Forza Horizon 3: Hot Wheels review

Forza Horizon 3: Hot Wheels brings thrills and spills, but still plenty of depth.

Our Verdict

A bright, fun and surprisingly substantial racing experience that does interesting things with Forza Horizon 3's core design.

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What is it? Forza Horizon and Hot Wheels, making sweet brand synergy together.
Reviewed on: R9 Fury X, i5-3570K CPU, 16GB RAM
Price: £16
Developer: Playground Games
Microsoft Game Studio
Official site

I'm not saying Forza Horizon 3's Hot Wheels DLC has a subtext, but if it does, it's about the importance of voting in local elections. You should always know what your politicians are up to, lest they blow the budget for local infrastructure on constructing a labyrinthine network of orange plastic roads and you're forced to do loop-de-loops on your way home from picking up the kids. Sure, it may solve the pothole problem, but can a Peugeot 206 clear a jump through a flaming hoop?

The action for this branded expansion takes place in Thrilltopia, a beautiful and tropical atoll turned playground for the Horizon festival. It's a Hot Wheels track made lifesize, spiralling and climbing and twisting around hills and mechanical dinosaurs. It's silly, audacious, and inarguably impressive. The presentation is on point—the incredibly vibrant track looking resplendent against the hyper real vividness of Forza Horizon 3's environment design.

I was initially hesitant about Forza Horizon 3 going full toytown, but it works. Horizon has always carried a hint of the ridiculous, of course, but the surprising thing about Hot Wheels is that it's not as wacky as I first assumed. Yes, there are speed boosts, flaming hoops and dinosaurs, but the quality of racing keeps things grounded. You might be frequently upside down, but this is still a series of competitive events. You're in a playground, but you've still got a job to do. (The job is going fast through the playground.)

The Hot Wheels license means bright orange tracks, jumps and stunts, and a few Hot Wheels branded cars. But aside from those elements, this is still Forza Horizon 3. The tracks are designed for racing, and so they're wide enough to fit multiple cars side-by-side. In later events, the corners become tighter and more technical, and, because the road is often suspended in midair, taking one too fast can leave you hurtling towards the water below.

It's strange: Hot Wheels is more of a departure for Forza Horizon 3 than the recent Blizzard Mountain expansion, but not for the obvious reason. As visually spectacular as this island's road network is, driving on it feels the same as on tarmac. And many of the stunts are simply things you can do in the base game, but bigger, faster or more twisty. They're fun, but they don't make a huge difference to the difficulty. The layout of the tracks, however, creates a technical challenge that feels unlike anything Forza Horizon 3 has done before.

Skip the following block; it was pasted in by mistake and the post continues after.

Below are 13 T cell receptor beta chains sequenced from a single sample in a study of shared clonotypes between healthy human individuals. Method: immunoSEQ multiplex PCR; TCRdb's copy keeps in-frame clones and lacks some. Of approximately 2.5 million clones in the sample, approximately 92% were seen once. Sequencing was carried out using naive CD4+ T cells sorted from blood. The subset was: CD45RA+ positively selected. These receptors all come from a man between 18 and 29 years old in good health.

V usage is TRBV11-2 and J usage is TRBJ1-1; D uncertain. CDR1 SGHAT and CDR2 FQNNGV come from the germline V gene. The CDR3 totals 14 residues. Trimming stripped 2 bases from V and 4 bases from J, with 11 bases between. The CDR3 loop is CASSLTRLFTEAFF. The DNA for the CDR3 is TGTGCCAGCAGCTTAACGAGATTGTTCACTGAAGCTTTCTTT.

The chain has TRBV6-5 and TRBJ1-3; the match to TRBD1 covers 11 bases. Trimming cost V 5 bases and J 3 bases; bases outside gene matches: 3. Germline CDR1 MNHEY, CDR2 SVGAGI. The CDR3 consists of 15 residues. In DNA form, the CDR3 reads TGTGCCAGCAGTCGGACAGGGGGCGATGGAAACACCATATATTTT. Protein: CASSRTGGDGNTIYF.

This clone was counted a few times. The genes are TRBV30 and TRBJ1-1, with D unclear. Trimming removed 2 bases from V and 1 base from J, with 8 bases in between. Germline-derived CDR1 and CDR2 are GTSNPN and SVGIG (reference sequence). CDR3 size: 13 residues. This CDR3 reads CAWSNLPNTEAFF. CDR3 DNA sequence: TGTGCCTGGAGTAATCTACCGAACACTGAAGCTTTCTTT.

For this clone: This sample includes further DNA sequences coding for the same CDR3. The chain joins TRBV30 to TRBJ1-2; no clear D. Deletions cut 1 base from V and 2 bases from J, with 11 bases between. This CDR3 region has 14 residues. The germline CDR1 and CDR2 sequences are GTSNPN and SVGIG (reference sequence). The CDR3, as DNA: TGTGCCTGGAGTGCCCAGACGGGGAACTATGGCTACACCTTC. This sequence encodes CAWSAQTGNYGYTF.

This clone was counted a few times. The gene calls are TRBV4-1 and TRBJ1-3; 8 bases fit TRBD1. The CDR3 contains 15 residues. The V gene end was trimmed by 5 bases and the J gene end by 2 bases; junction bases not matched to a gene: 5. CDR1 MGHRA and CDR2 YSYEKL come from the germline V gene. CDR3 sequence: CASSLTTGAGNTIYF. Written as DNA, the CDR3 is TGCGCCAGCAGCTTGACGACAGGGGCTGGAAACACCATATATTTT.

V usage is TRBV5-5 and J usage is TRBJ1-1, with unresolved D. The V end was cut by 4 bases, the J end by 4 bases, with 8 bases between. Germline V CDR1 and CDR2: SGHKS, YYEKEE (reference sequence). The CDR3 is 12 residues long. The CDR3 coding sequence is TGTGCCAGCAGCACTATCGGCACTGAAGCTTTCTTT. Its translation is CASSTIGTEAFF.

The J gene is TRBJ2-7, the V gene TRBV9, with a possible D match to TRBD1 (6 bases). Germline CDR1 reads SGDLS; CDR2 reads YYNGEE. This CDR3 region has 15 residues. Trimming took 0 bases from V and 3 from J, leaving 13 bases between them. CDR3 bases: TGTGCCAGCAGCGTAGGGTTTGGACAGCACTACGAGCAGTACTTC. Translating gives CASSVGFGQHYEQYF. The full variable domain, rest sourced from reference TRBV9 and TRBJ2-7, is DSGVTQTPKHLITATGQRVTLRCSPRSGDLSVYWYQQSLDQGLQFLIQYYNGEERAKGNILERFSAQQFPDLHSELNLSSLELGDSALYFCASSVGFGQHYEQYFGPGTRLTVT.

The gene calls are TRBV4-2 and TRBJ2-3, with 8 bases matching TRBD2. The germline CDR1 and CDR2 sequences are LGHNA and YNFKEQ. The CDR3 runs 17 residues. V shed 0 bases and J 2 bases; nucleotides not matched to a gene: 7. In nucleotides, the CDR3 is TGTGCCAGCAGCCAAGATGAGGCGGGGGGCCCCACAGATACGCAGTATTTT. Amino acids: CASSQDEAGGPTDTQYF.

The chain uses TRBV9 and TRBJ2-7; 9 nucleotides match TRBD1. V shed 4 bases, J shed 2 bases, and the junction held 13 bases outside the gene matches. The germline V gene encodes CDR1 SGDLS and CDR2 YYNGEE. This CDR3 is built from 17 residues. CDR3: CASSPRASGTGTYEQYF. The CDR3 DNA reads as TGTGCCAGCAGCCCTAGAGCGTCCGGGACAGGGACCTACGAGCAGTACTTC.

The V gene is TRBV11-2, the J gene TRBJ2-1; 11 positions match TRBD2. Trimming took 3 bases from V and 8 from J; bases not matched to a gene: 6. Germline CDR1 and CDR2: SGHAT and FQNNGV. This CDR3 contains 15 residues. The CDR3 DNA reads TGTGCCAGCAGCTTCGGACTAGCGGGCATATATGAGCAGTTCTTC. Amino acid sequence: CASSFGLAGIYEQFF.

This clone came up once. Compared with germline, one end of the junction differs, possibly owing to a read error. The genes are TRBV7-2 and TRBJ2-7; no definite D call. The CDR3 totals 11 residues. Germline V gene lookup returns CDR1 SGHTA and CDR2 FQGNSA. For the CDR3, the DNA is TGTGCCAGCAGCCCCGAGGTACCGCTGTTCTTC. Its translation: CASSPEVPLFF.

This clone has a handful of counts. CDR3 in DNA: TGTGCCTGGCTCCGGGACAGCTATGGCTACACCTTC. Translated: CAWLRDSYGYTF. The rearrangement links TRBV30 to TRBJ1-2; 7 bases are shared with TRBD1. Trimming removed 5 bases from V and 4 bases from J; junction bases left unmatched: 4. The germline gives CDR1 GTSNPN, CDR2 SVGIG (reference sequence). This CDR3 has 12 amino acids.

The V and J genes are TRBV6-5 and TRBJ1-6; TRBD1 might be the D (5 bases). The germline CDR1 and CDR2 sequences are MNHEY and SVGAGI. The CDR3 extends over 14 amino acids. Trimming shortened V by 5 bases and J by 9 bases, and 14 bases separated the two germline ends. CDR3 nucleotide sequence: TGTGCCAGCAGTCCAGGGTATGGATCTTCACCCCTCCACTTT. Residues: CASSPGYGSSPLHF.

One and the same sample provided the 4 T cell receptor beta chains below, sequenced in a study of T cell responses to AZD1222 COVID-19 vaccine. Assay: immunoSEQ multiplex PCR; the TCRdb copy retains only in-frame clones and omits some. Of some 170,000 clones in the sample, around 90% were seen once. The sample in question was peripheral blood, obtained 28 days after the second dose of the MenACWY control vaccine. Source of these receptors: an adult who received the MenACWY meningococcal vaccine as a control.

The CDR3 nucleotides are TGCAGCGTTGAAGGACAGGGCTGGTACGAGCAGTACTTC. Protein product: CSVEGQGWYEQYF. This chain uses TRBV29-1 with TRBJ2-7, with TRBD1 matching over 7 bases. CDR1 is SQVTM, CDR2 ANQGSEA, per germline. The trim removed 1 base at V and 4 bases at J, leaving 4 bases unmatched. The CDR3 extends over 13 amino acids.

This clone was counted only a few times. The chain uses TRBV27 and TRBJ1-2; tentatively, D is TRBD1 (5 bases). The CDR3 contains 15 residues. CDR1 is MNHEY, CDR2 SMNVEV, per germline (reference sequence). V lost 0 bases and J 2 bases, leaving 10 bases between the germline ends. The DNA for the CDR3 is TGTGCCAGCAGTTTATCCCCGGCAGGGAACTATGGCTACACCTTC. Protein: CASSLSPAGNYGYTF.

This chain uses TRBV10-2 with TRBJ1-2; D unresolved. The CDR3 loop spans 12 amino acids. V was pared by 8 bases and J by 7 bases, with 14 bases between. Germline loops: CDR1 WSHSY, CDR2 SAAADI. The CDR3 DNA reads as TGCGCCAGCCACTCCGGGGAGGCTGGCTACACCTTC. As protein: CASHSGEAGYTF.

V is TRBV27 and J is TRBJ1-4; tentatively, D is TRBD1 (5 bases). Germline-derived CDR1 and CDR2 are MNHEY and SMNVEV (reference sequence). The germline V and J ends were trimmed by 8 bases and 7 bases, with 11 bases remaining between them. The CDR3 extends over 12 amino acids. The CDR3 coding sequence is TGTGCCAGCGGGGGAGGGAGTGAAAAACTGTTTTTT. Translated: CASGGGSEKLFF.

The roads are straighter, longer and narrower, which makes jostling your way to the front of the pack more difficult. Your car's top speed makes a huge difference, as does your ability to utilise slipstreams and smoothly slingshot past other drivers. It's for this reason that the new Hot Wheels cars are rarely the best choice for these races. Events are restricted only by class, and AI competitors tend to favour Forza's standard garage—often picking faster cars. A new stunt swap option in the blueprints menu lets you change out parts of the track, potentially swapping a fast jump for a slower, more technical roundabout, but it's a basic system that has little real impact on a race.

As in Blizzard Mountain, progression involves collecting medals from races and PR stunts. Finishing nets you one medal, coming in first place another, and a third is awarded for also completing a special challenge—either performing a specific skill, or surpassing a given amount of skill points. I like the implementation better here than in Blizzard Mountain because the challenge feels more natural in this environment. Earning skill score can be particularly tricky. It's possible to build up huge chains during high speed sections, but it's also incredibly easy to nudge a car or roadside barrier and lose it all.

My only real complaint is that, much like Blizzard Mountain, Hot Wheels doesn't really build to anything spectacular. Once again, there are no showcase events, and, once again, it all ends in just a big, long race. Surely this concept is crying out for a more audacious finale? That aside, though, Hot Wheels is an often thrilling series of race events, looks spectacular and provides a unexpectedly deep driving challenge.

The Verdict
Forza Horizon 3

A bright, fun and surprisingly substantial racing experience that does interesting things with Forza Horizon 3's core design.

Phil Savage

Phil has been writing for PC Gamer for nearly a decade, starting out as a freelance writer covering everything from free games to MMOs. He eventually joined full-time as a news writer, before moving to the magazine to review immersive sims, RPGs and Hitman games. Now he leads PC Gamer's UK team, but still sometimes finds the time to write about his ongoing obsessions with Destiny 2, GTA Online and Apex Legends. When he's not levelling up battle passes, he's checking out the latest tactics game or dipping back into Guild Wars 2. He's largely responsible for the whole Tub Geralt thing, but still isn't sorry.